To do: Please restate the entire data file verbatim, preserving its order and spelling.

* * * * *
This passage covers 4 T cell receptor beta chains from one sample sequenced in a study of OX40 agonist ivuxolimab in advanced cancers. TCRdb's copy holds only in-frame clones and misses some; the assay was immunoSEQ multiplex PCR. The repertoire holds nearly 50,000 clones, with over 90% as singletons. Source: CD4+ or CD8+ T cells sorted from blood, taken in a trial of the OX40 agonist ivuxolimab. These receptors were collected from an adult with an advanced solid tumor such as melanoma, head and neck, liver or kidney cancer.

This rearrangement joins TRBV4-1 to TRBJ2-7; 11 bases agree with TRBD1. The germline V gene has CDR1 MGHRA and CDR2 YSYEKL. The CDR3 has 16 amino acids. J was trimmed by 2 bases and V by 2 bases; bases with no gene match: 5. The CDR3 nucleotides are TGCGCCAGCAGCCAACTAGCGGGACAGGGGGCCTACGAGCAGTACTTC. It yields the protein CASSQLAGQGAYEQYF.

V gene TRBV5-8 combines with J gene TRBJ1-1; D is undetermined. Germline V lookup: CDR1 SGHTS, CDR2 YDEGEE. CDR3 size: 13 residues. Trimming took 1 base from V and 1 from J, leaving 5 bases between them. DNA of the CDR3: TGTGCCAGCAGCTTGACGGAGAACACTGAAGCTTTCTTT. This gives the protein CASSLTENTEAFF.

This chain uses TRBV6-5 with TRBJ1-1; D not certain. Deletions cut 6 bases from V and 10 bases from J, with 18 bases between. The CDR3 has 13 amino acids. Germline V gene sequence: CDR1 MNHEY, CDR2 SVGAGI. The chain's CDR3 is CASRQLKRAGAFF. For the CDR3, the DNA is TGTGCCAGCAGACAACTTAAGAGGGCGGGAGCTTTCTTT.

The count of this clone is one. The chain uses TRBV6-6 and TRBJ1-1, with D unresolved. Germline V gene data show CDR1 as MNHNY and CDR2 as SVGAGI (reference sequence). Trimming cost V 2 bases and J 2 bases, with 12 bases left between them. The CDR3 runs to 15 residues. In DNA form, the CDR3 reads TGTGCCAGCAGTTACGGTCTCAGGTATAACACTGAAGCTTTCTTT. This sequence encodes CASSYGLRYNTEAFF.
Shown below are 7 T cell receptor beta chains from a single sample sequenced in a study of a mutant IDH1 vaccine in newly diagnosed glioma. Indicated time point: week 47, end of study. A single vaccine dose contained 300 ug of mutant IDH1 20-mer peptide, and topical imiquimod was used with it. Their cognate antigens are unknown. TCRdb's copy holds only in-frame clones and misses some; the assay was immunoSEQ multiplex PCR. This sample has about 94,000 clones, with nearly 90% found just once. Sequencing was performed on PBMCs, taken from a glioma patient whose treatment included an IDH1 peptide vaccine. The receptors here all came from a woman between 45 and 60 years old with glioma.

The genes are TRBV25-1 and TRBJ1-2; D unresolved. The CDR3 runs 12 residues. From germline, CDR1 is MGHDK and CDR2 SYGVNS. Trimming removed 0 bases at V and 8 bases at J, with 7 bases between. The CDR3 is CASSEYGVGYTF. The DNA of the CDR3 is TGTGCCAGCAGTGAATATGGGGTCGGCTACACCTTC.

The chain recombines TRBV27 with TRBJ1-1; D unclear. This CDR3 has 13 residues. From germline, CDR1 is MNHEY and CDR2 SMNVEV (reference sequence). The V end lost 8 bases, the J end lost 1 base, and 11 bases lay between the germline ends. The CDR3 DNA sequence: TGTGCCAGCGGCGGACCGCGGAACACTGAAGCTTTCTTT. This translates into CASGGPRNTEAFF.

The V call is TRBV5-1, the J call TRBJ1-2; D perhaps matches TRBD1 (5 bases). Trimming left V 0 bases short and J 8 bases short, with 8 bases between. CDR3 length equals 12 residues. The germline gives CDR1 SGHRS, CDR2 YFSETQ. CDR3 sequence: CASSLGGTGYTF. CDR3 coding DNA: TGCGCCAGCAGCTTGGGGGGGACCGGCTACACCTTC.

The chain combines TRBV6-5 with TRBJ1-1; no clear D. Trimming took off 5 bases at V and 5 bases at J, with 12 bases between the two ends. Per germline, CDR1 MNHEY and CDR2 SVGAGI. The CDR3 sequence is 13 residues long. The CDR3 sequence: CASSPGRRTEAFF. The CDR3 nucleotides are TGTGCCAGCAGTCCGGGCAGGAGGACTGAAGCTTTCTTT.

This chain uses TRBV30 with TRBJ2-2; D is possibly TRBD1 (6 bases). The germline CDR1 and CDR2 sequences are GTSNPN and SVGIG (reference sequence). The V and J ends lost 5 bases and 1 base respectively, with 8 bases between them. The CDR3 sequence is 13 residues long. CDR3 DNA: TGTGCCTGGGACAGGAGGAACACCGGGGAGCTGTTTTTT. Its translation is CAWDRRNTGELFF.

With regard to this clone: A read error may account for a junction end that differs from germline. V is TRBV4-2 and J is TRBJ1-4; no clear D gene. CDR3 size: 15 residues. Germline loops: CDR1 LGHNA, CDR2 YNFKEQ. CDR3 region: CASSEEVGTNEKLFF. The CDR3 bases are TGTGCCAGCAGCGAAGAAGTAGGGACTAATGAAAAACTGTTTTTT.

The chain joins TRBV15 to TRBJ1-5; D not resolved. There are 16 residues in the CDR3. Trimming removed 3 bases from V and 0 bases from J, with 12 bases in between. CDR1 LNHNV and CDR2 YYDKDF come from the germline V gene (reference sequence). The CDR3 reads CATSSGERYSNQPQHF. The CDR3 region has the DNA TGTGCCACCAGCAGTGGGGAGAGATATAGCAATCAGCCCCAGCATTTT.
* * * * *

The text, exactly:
This passage covers 4 T cell receptor beta chains from one sample sequenced in a study of OX40 agonist ivuxolimab in advanced cancers. TCRdb's copy holds only in-frame clones and misses some; the assay was immunoSEQ multiplex PCR. The repertoire holds nearly 50,000 clones, with over 90% as singletons. Source: CD4+ or CD8+ T cells sorted from blood, taken in a trial of the OX40 agonist ivuxolimab. These receptors were collected from an adult with an advanced solid tumor such as melanoma, head and neck, liver or kidney cancer.

This rearrangement joins TRBV4-1 to TRBJ2-7; 11 bases agree with TRBD1. The germline V gene has CDR1 MGHRA and CDR2 YSYEKL. The CDR3 has 16 amino acids. J was trimmed by 2 bases and V by 2 bases; bases with no gene match: 5. The CDR3 nucleotides are TGCGCCAGCAGCCAACTAGCGGGACAGGGGGCCTACGAGCAGTACTTC. It yields the protein CASSQLAGQGAYEQYF.

V gene TRBV5-8 combines with J gene TRBJ1-1; D is undetermined. Germline V lookup: CDR1 SGHTS, CDR2 YDEGEE. CDR3 size: 13 residues. Trimming took 1 base from V and 1 from J, leaving 5 bases between them. DNA of the CDR3: TGTGCCAGCAGCTTGACGGAGAACACTGAAGCTTTCTTT. This gives the protein CASSLTENTEAFF.

This chain uses TRBV6-5 with TRBJ1-1; D not certain. Deletions cut 6 bases from V and 10 bases from J, with 18 bases between. The CDR3 has 13 amino acids. Germline V gene sequence: CDR1 MNHEY, CDR2 SVGAGI. The chain's CDR3 is CASRQLKRAGAFF. For the CDR3, the DNA is TGTGCCAGCAGACAACTTAAGAGGGCGGGAGCTTTCTTT.

The count of this clone is one. The chain uses TRBV6-6 and TRBJ1-1, with D unresolved. Germline V gene data show CDR1 as MNHNY and CDR2 as SVGAGI (reference sequence). Trimming cost V 2 bases and J 2 bases, with 12 bases left between them. The CDR3 runs to 15 residues. In DNA form, the CDR3 reads TGTGCCAGCAGTTACGGTCTCAGGTATAACACTGAAGCTTTCTTT. This sequence encodes CASSYGLRYNTEAFF.
Shown below are 7 T cell receptor beta chains from a single sample sequenced in a study of a mutant IDH1 vaccine in newly diagnosed glioma. Indicated time point: week 47, end of study. A single vaccine dose contained 300 ug of mutant IDH1 20-mer peptide, and topical imiquimod was used with it. Their cognate antigens are unknown. TCRdb's copy holds only in-frame clones and misses some; the assay was immunoSEQ multiplex PCR. This sample has about 94,000 clones, with nearly 90% found just once. Sequencing was performed on PBMCs, taken from a glioma patient whose treatment included an IDH1 peptide vaccine. The receptors here all came from a woman between 45 and 60 years old with glioma.

The genes are TRBV25-1 and TRBJ1-2; D unresolved. The CDR3 runs 12 residues. From germline, CDR1 is MGHDK and CDR2 SYGVNS. Trimming removed 0 bases at V and 8 bases at J, with 7 bases between. The CDR3 is CASSEYGVGYTF. The DNA of the CDR3 is TGTGCCAGCAGTGAATATGGGGTCGGCTACACCTTC.

The chain recombines TRBV27 with TRBJ1-1; D unclear. This CDR3 has 13 residues. From germline, CDR1 is MNHEY and CDR2 SMNVEV (reference sequence). The V end lost 8 bases, the J end lost 1 base, and 11 bases lay between the germline ends. The CDR3 DNA sequence: TGTGCCAGCGGCGGACCGCGGAACACTGAAGCTTTCTTT. This translates into CASGGPRNTEAFF.

The V call is TRBV5-1, the J call TRBJ1-2; D perhaps matches TRBD1 (5 bases). Trimming left V 0 bases short and J 8 bases short, with 8 bases between. CDR3 length equals 12 residues. The germline gives CDR1 SGHRS, CDR2 YFSETQ. CDR3 sequence: CASSLGGTGYTF. CDR3 coding DNA: TGCGCCAGCAGCTTGGGGGGGACCGGCTACACCTTC.

The chain combines TRBV6-5 with TRBJ1-1; no clear D. Trimming took off 5 bases at V and 5 bases at J, with 12 bases between the two ends. Per germline, CDR1 MNHEY and CDR2 SVGAGI. The CDR3 sequence is 13 residues long. The CDR3 sequence: CASSPGRRTEAFF. The CDR3 nucleotides are TGTGCCAGCAGTCCGGGCAGGAGGACTGAAGCTTTCTTT.

This chain uses TRBV30 with TRBJ2-2; D is possibly TRBD1 (6 bases). The germline CDR1 and CDR2 sequences are GTSNPN and SVGIG (reference sequence). The V and J ends lost 5 bases and 1 base respectively, with 8 bases between them. The CDR3 sequence is 13 residues long. CDR3 DNA: TGTGCCTGGGACAGGAGGAACACCGGGGAGCTGTTTTTT. Its translation is CAWDRRNTGELFF.

With regard to this clone: A read error may account for a junction end that differs from germline. V is TRBV4-2 and J is TRBJ1-4; no clear D gene. CDR3 size: 15 residues. Germline loops: CDR1 LGHNA, CDR2 YNFKEQ. CDR3 region: CASSEEVGTNEKLFF. The CDR3 bases are TGTGCCAGCAGCGAAGAAGTAGGGACTAATGAAAAACTGTTTTTT.

The chain joins TRBV15 to TRBJ1-5; D not resolved. There are 16 residues in the CDR3. Trimming removed 3 bases from V and 0 bases from J, with 12 bases in between. CDR1 LNHNV and CDR2 YYDKDF come from the germline V gene (reference sequence). The CDR3 reads CATSSGERYSNQPQHF. The CDR3 region has the DNA TGTGCCACCAGCAGTGGGGAGAGATATAGCAATCAGCCCCAGCATTTT.